The hidden threat to CNI security – staff burnout

By Scott Nicholson
Scott Nicholson, Co-CEO at Bridewell Consulting takes a detailed look at the employee burnout crisis and the steps to tackle it

Raise the topic of burnout in relation to power and energy grids, hospital wards or transport infrastructure and most people think of failing hardware or scorched transformers. There is however another kind of burnout that afflicts Critical National Infrastructure, and it is among the professionals who maintain it. New research from Bridewell has found that right across the CNI sector, which includes health and utilities, burnout among cyber security professionals is endemic. 

Nearly half of IT professionals in the sector are suffering from unsustainable stress, pushing them to the point of burnout. The research also found that more than four-in-ten (41%) have been absent because of burnout, while almost a third (32%) are looking for another job and more than a quarter (28%) have resigned.

A number of factors contribute to the pressure that causes these problems among IT staff. This includes a growing number of cyber-attacks, the increased complexity of cyber security compliance, greater interconnectivity of systems, the need to understand new technologies, and the expansion of cyber assurance activities. All this points to the need for CNI organisations to increase their resources or have a trusted partner that has the right expertise for the right project or operational activity to provide the right level of protection and resilience against cyber threats.  

The expansion of cyber threats

CNI organisations say the top three threats they face are cyber-attacks, malware, and physical security risks. In the UK’s CNI sector alone, 86% of organisations have detected cyber-attacks in the last 12 months and 93% have experienced at least one successful attack. 

Notable events in recent months include the Verkada breach which exposed the feeds of 150,000 security cameras across hospitals, schools, police stations and prisons. British energy provider Npower was also victim to an attack that breached customer accounts through compromised credentials.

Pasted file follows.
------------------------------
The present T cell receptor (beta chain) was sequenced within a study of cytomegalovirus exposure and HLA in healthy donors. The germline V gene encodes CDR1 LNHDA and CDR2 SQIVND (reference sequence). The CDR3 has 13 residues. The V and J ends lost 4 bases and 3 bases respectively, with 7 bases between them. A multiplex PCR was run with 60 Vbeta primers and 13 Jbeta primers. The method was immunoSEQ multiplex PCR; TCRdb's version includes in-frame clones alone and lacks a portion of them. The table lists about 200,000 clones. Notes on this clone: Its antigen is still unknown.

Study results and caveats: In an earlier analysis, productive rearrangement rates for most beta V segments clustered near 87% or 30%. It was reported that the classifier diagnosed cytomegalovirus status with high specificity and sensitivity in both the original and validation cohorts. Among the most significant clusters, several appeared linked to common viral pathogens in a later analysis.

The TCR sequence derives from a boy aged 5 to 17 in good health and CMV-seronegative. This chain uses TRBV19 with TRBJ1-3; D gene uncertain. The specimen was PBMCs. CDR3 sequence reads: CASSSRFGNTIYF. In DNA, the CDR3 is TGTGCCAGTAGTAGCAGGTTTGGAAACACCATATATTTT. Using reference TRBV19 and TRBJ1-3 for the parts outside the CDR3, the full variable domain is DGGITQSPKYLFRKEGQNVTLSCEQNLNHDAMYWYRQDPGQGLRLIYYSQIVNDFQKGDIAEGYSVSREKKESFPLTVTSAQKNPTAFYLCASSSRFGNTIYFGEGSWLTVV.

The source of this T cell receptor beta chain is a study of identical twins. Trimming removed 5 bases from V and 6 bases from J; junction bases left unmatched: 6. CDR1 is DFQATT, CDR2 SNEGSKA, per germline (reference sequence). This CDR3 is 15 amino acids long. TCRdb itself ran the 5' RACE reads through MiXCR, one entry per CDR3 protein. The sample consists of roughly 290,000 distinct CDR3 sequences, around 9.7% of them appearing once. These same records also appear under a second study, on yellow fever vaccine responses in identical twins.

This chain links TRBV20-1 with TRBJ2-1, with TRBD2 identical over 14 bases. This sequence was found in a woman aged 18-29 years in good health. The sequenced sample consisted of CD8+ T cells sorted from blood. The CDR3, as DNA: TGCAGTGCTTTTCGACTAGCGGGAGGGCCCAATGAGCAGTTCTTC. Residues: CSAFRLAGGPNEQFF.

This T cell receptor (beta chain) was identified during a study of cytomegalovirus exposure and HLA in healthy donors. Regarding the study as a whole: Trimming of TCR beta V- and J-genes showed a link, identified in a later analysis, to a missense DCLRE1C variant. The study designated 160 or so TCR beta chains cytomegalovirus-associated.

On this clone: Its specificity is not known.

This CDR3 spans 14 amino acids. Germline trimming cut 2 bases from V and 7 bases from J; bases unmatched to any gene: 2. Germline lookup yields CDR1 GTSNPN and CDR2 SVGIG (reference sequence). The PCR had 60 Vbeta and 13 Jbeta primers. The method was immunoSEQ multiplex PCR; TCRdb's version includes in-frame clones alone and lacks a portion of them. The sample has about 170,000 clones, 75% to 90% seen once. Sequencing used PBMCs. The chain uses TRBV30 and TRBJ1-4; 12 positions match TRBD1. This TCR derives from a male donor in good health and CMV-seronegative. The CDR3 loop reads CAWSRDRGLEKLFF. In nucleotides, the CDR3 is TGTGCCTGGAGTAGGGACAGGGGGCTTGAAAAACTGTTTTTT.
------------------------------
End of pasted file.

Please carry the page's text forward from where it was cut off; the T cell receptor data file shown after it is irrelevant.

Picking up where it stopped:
CNI attacks can be orchestrated by a range of different perpetrators, from lone hackers simply doing it for fun to political hacktivists and nation states waging cyber warfare. The consequences of such attacks can put public safety at real risk and lives in danger. The position is serious enough for global CNI organisations to consider how the internal threat of staff burnout might be impacting their security posture and what they can do to mitigate the risks.

Mitigating the burnout threat

With the research findings in mind, there are steps CNI organisations can take but they need to move quickly. Reducing the burnout threat among IT and security employees is a time-sensitive issue. The majority (84%) of organisations agree the UK’s CNI industry will be impacted by a critical cyber security skills shortage in the next three to five years, so finding cover for staff who have resigned or are taking time out will present further headaches. The importance of having the first line of defence fully staffed and fighting fit cannot be understated.

It’s clear that more needs to be done to alleviate the pressure on CISOs and their teams or security could suffer significantly. The CNI sector needs to attract skilled workers or partner with an expert provider. . 

One of the first steps is to spot the signs of burnout. Irritability and fatigue, a negative attitude, disengagement or absenteeism can all be signs. Managers should ensure that volunteer mental health officers are on hand to provide an outlet where under-stress staff can air their concerns.

Allowing as much flexibility as possible in the working day, encouraging regular breaks throughout the mornings and afternoons and varying working hours can also prevent burnout. In times of pressure, allowing staff to take a step back for even ten minutes can help them to gather their thoughts and reduce the feeling of being overwhelmed.  

Outsourcing also enables CNI organisations to supplement the expertise of depleted teams. Bringing in external consultants who understand CNI security can plug the gaps quickly and effectively, mitigating the additional risk to security from distracted or below-par staff. By lightening the load on the rest of the team in this way, wellbeing improves. 

When it comes to recruitment, organisations need to avoid the common mistake of searching for someone who ticks every box, neglecting the passionate and talented individuals in situ who could be upskilled. Training has an important role to play here, too. Of course, not every CNI organisation has the resources or expertise to perform this vital training in-house, making it another area where the external consultant can help, upskilling promising new starters as permanent team members.

Helping IT and security teams reset

As the research shows, burnout presents CNI organisations with an internal threat they can easily overlook and which they must tackle quickly. If they engage external expertise, these important organisations benefit from the extra experience and support of trusted advisors. 

With their broad experience and sector-specific knowledge consultants can both fill the resource-gaps and provide crucial training to existing staff. Another critical benefit of this approach is that is persuades valued employees on the edge of burnout to reconsider leaving the organisation. They recognise that the company has invested to support and develop them inspiring a real change of heart. Right across CNI industry, investment in consultancy and training has a major role to play in boosting the resilience of skilled individuals and complex organisations.


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